There are many ways to manage stress.
Here are some:
- Spiritual – Practice and internalize religion/spirituality
- Nature – Become attuned to the rhythms of nature
- Creative – Give ourselves to creative work
- Relational – Maintain connections and repair relationships
- Deep breathing is one of the best ways to lower stress in the body. This is because when you breathe deeply, it sends a message to your brain to calm down and relax. The brain then sends this message to your body. Those things that happen when you are stressed, such as increased heart rate, fast breathing, and high blood pressure, all decrease as you breathe deeply to relax.
- The way you breathe affects your whole body. Breathing exercises are a good way to relax, reduce tension, and relieve stress.
- Breathing exercises are easy to learn. You can do them whenever you want, and you don’t need any special tools or equipment to do them.
- You can do different exercises to see which work best for you, for example:
Belly breathing is easy to do and very relaxing. Try this basic exercise anytime you need to relax or relieve stress.
- Sit in a comfortable position.
- Put one hand on your belly just below your ribs and the other hand on your chest.
- Take a deep breath in through your nose, and let your belly push your hand out. Your chest should not move.
- Breathe out through pursed lips as if you were whistling. Feel the hand on your belly go in, and use it to push all the air out.
- Do this breathing 3 to 10 times. Take your time with each breath.
- Meditation means different things to different people, and there are many ways to do it. This practice may help you relax and relieve stress.
- Sit in a comfortable position, either in a chair or on the floor. You can close your eyes, or you can look down, keeping your gaze a few inches in front of you on the floor.
- As you sit, start to pay attention to your breathing. This is a good way to focus your attention on what is happening right now. Don’t try to change your breathing. Just notice how it feels in your lungs and chest.
- If your mind wanders, don’t worry or feel bad about yourself. Try to notice your thoughts, such as “I wonder what I will need to do after the lockdown.” Then let the thought go, and bring your focus back to the present moment and your breathing. You may do this over and over again during a meditation session. That’s okay.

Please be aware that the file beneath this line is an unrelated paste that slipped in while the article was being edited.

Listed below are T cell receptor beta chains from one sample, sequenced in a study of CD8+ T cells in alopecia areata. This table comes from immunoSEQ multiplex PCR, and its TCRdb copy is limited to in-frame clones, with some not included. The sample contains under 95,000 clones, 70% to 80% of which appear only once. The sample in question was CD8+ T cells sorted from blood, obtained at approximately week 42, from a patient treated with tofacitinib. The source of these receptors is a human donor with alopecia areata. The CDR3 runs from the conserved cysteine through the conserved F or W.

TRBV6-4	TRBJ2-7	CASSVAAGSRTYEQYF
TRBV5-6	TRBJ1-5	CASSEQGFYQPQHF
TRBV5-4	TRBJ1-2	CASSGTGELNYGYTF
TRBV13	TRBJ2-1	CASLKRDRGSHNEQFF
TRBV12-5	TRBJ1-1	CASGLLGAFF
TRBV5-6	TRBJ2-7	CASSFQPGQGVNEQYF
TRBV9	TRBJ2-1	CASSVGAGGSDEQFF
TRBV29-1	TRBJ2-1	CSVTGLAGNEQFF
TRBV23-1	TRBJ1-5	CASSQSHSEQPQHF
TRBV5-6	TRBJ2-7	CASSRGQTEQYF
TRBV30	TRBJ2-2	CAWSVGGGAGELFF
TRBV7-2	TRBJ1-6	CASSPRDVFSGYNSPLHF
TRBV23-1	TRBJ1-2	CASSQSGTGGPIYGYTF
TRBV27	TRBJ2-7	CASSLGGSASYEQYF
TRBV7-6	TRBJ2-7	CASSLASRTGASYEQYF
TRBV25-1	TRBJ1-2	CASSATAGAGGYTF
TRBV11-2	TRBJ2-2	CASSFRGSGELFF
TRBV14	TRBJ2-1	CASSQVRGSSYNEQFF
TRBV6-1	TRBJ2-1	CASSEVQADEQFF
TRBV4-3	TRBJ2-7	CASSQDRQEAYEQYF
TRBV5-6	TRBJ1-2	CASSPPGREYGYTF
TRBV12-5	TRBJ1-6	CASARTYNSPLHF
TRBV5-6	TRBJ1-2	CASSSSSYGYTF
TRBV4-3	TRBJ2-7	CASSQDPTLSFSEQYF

- During your meditation, you may feel certain emotions, such as anger, impatience, sadness, or happiness. Don’t try to hold on to or let go of these feelings. Just notice them. They are part of your experience of the present moment. Keeping your attention on your breathing will help you stay focused and not get lost in the thoughts that your feelings may trigger.
In the coming days and weeks, fear and anxiety will likely increase as our lives continue to be disrupted and social distancing becomes necessary. As a society, we must work together with a sense of empathy. As individuals, we must inform ourselves of the facts, stay connected to the people we love and be kind to each other. ‘Think about mental health as part of the HR and your company’s health response.’
* Dr. Flor Glinoga is the President of Altabest Management Services, a corporate training services provider. She is an internationally recognized Management and HRD Consultant. With a PhD in Clinical Psychology and Masters in Development Management, Dr. Glinoga has a wealth of knowledge about individual, group, and organizational behavior. For the past 36 years, she has engaged individuals and organizations in the change process to increase their productivity, efficiency and effectiveness to include HR Services, strategic business plan programs, develop leadership skills, and build self-mastery.
Contact: Dr. Flor M. Glinoga Clinical Psychologist CP & VIBER (via Video Call) – 09178097352; EMAIL: email@example.com